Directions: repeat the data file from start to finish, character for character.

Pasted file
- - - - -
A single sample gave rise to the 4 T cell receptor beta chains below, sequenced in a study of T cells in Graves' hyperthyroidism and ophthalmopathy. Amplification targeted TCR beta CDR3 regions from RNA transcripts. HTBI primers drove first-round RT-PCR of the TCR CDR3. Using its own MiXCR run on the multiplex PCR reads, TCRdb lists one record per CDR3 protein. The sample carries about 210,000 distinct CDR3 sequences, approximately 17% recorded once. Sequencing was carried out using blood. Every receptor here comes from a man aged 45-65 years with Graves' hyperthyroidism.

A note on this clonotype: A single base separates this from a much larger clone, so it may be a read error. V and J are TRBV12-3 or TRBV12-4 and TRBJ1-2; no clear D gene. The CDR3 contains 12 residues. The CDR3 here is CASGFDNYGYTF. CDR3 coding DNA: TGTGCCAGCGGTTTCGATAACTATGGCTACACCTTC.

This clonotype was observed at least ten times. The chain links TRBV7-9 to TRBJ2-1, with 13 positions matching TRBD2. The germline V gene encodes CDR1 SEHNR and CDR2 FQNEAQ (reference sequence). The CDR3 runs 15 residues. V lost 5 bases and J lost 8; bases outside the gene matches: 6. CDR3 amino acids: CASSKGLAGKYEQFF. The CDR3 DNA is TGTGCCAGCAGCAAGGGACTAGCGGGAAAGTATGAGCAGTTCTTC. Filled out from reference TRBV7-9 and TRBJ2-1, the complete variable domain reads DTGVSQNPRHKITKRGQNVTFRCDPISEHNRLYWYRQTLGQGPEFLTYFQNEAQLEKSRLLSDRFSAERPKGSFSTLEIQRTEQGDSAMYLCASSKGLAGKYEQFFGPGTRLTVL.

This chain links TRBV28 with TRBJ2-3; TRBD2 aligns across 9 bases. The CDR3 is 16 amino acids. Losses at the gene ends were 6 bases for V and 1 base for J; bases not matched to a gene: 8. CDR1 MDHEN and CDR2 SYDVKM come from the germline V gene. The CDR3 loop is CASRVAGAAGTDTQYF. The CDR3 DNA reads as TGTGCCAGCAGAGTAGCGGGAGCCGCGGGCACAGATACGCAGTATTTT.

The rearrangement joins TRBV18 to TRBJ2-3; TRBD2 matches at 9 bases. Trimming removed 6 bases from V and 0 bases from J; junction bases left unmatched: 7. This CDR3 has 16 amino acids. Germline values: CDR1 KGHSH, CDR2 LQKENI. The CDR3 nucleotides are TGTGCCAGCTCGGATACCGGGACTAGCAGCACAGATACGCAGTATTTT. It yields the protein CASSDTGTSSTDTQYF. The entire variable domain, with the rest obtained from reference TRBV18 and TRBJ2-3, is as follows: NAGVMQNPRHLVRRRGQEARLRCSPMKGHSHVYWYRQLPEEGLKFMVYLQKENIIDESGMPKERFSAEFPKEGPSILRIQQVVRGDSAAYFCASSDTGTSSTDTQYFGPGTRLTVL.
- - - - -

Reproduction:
A single sample gave rise to the 4 T cell receptor beta chains below, sequenced in a study of T cells in Graves' hyperthyroidism and ophthalmopathy. Amplification targeted TCR beta CDR3 regions from RNA transcripts. HTBI primers drove first-round RT-PCR of the TCR CDR3. Using its own MiXCR run on the multiplex PCR reads, TCRdb lists one record per CDR3 protein. The sample carries about 210,000 distinct CDR3 sequences, approximately 17% recorded once. Sequencing was carried out using blood. Every receptor here comes from a man aged 45-65 years with Graves' hyperthyroidism.

A note on this clonotype: A single base separates this from a much larger clone, so it may be a read error. V and J are TRBV12-3 or TRBV12-4 and TRBJ1-2; no clear D gene. The CDR3 contains 12 residues. The CDR3 here is CASGFDNYGYTF. CDR3 coding DNA: TGTGCCAGCGGTTTCGATAACTATGGCTACACCTTC.

This clonotype was observed at least ten times. The chain links TRBV7-9 to TRBJ2-1, with 13 positions matching TRBD2. The germline V gene encodes CDR1 SEHNR and CDR2 FQNEAQ (reference sequence). The CDR3 runs 15 residues. V lost 5 bases and J lost 8; bases outside the gene matches: 6. CDR3 amino acids: CASSKGLAGKYEQFF. The CDR3 DNA is TGTGCCAGCAGCAAGGGACTAGCGGGAAAGTATGAGCAGTTCTTC. Filled out from reference TRBV7-9 and TRBJ2-1, the complete variable domain reads DTGVSQNPRHKITKRGQNVTFRCDPISEHNRLYWYRQTLGQGPEFLTYFQNEAQLEKSRLLSDRFSAERPKGSFSTLEIQRTEQGDSAMYLCASSKGLAGKYEQFFGPGTRLTVL.

This chain links TRBV28 with TRBJ2-3; TRBD2 aligns across 9 bases. The CDR3 is 16 amino acids. Losses at the gene ends were 6 bases for V and 1 base for J; bases not matched to a gene: 8. CDR1 MDHEN and CDR2 SYDVKM come from the germline V gene. The CDR3 loop is CASRVAGAAGTDTQYF. The CDR3 DNA reads as TGTGCCAGCAGAGTAGCGGGAGCCGCGGGCACAGATACGCAGTATTTT.

The rearrangement joins TRBV18 to TRBJ2-3; TRBD2 matches at 9 bases. Trimming removed 6 bases from V and 0 bases from J; junction bases left unmatched: 7. This CDR3 has 16 amino acids. Germline values: CDR1 KGHSH, CDR2 LQKENI. The CDR3 nucleotides are TGTGCCAGCTCGGATACCGGGACTAGCAGCACAGATACGCAGTATTTT. It yields the protein CASSDTGTSSTDTQYF. The entire variable domain, with the rest obtained from reference TRBV18 and TRBJ2-3, is as follows: NAGVMQNPRHLVRRRGQEARLRCSPMKGHSHVYWYRQLPEEGLKFMVYLQKENIIDESGMPKERFSAEFPKEGPSILRIQQVVRGDSAAYFCASSDTGTSSTDTQYFGPGTRLTVL.